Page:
Quote Originally Posted by dfcas
    ...and the numbers from manufacterers are very close to the same.
    You'll excuse me for previously sharing only the tandem builder trail numbers that were shorter than the range provided by Marc Muller in your post to illustrate (or as evidence, if you will) that the information pertaining to solo road bikes is a bit different from tandems. Therefore, to round out the full range of popular contemporary tandem designs let me add that Co-Motion's standard tandems & Burley's "Race Package" use approximately 54.5mm of trail, with Co-Motion's carbon fork-equipped models being closer to 57mm, and some of the Ericksons including our two having somewhere around 60mm of steering trail. Interestingly enough and perhaps purely coincidental, this provides a useful range of steering trail for 700c wheeled tandems of 42mm to 60mm which closely approximates the same ~1.7cm span provided by Marc Muller for road bikes. As for Marc's comments on the shorter numbers being "twitchy" and the longer numbers being stable, we're back into semantics and parsing the differences in how steering geometry acts on a 3' wheelbase vs. a 6' wheelbase or longer.

    In closing, while I don't totally disagree with your assessment that in some respect the various "different" tandem designs are perhaps more similar than they are different, the vast majority of tandem enthusiasts who have ridden the full range of tandem offerings usually pick-up on the differences and find a preference for one or the other. Therefore, when someone asks "what are the differences" the discussion will invariably go down this dirt road. Does any of this matter? So long as anyone in the market for a tandem finds one that meets their expectations for quality, cost, comfort, and performance, probably not. Thus, it remains an academic exercise for tandems as well as solo bikes where the differences are even harder to detect... since they usually don't have a passenger who is just as likely to wiggle around as they are to sit and spin as nicely as can be.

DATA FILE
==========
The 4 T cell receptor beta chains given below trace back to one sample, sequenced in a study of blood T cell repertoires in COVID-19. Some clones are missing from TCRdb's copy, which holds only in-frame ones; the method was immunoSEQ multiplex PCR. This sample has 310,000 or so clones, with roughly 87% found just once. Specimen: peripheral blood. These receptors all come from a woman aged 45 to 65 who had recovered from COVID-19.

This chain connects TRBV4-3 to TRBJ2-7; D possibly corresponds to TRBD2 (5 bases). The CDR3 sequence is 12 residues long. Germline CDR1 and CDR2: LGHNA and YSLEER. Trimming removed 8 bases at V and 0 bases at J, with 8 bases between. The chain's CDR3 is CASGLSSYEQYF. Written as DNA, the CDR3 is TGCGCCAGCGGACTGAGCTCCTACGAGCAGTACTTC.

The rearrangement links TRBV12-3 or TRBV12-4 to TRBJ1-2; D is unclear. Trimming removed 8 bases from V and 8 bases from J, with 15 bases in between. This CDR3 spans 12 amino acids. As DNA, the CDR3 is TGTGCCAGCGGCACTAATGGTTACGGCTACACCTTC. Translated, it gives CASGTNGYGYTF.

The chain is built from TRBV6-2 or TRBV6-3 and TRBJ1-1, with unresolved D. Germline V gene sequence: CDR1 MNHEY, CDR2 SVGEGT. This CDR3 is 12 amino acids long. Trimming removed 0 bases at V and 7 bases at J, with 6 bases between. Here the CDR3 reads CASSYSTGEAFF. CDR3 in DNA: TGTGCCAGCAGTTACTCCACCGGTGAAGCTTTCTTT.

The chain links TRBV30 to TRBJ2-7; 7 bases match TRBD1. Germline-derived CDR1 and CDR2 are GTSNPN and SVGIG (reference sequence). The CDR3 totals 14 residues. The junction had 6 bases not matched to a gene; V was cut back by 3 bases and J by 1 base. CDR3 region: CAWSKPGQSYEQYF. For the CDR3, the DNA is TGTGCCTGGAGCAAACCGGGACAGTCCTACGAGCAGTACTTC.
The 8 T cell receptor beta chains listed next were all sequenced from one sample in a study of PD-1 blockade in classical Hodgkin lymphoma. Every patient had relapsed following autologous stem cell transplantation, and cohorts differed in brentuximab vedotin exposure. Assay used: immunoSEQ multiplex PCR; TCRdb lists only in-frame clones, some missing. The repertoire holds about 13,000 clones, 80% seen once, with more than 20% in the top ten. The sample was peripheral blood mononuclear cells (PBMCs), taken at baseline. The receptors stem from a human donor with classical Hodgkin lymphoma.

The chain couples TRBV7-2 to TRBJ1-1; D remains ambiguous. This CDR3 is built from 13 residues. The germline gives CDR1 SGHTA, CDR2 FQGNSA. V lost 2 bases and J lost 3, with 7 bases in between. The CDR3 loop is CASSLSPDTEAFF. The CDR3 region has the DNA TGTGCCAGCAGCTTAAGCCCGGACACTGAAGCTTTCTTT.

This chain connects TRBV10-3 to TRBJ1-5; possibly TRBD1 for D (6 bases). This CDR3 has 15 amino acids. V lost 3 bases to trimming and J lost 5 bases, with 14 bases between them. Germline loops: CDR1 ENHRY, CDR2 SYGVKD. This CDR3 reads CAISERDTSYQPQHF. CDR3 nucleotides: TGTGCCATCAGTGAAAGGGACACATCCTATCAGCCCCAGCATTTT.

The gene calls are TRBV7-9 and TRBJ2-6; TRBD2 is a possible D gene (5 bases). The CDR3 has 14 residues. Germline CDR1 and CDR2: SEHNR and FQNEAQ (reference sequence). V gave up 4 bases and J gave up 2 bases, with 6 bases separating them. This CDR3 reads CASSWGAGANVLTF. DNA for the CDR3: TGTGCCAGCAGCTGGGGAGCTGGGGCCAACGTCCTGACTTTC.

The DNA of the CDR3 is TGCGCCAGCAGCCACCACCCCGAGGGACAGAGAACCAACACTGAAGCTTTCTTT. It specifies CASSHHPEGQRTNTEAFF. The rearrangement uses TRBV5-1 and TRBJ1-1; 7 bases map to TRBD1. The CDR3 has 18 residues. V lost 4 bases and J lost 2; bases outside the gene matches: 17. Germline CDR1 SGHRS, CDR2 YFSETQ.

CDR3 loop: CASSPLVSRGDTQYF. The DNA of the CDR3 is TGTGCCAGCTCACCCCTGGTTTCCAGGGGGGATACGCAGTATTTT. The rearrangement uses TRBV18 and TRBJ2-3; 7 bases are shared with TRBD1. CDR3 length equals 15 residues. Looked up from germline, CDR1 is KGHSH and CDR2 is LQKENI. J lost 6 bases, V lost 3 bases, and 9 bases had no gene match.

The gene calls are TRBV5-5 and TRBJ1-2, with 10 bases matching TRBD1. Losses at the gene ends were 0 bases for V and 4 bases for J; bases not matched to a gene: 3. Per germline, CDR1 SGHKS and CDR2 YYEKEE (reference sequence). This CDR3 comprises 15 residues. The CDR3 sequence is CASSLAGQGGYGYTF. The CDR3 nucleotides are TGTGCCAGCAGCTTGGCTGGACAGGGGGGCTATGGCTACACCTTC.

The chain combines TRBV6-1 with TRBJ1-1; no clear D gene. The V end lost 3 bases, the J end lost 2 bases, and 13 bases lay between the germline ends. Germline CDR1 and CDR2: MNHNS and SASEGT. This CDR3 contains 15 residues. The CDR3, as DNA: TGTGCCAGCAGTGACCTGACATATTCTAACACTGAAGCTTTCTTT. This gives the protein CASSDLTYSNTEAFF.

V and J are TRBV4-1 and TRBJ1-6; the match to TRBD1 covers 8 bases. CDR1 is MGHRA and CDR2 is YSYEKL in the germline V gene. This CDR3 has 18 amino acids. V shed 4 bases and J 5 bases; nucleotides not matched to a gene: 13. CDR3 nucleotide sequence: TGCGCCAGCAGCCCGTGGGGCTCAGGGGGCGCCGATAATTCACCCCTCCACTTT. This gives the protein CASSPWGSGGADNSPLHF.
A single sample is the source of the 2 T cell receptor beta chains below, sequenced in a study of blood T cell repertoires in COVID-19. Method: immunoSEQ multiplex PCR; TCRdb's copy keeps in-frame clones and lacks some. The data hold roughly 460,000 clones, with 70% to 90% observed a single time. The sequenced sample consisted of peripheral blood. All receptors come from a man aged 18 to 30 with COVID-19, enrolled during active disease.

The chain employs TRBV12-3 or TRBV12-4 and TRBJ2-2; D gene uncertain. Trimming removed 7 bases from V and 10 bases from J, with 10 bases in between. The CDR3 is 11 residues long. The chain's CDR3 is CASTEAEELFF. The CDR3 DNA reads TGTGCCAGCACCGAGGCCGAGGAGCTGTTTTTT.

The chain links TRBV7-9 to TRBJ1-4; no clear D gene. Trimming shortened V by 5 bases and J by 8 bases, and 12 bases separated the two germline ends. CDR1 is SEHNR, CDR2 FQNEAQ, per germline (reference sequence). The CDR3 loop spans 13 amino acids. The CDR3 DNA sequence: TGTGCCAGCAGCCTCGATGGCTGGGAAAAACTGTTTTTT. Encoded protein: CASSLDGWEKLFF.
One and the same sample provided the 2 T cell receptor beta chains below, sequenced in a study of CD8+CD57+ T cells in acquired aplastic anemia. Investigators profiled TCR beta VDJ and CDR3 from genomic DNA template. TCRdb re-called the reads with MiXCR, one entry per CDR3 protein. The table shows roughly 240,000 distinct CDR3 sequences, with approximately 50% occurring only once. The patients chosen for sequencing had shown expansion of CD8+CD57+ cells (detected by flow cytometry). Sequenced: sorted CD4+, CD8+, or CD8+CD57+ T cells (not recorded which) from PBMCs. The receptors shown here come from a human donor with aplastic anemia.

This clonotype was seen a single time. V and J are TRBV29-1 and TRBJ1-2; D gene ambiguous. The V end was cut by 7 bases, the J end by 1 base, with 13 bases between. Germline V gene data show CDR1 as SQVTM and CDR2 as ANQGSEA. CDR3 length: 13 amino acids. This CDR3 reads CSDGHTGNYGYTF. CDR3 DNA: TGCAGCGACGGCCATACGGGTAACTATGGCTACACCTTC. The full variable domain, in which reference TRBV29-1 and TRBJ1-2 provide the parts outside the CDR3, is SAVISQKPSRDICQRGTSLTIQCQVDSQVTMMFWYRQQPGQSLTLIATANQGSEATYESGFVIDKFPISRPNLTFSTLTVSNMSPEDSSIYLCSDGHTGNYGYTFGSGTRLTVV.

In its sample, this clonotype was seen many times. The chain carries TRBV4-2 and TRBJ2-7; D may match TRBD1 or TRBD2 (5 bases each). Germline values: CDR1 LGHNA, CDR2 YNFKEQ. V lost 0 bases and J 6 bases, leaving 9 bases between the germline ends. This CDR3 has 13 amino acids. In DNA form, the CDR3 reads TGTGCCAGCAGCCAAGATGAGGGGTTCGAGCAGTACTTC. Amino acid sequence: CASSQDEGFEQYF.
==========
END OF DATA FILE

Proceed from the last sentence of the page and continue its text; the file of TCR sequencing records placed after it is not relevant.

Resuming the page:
Last edited by TandemGeek; 10-23-05 at 04:54 PM.

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    How does tire size affect all of this? I made a crude drawing and it looks like a taller tire would increase the trail, but probably not by much.

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    Quote Originally Posted by George Handy
    How does tire size affect all of this? I made a crude drawing and it looks like a taller tire would increase the trail, but probably not by much.
    Example:

    700x28mm tire on frame with 73 headtube & 55mm fork rake = 46mm (1.81")
    700x37mm tire on frame with 73 headtube & 55mm fork rake = 49mm (1.93")
    700x47mm tire on frame with 73 headtube & 55mm fork rake = 51mm (2.00")

  24. #49
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    Quote Originally Posted by dfcas
    Georgia boy asked about a Gunnar Rock Tour and those trail figures were for a single bike.I have no need to ask Marc Muller about tandems,but I suspect he designed a few at Paramount as well as Waterford.

    Reading these posts again,there is no pattern or logic to the descriptions given as to steering characteristics compared to steering geometry numbers,and the numbers from manufacterers are very close to the same.

    Anybody notice the new Calfee tandem prices?Down over a G for the new frame design.

    dan

    Thanks for your response. With trail of 70 on the Rock Tour frame making it stable is what I am looking for.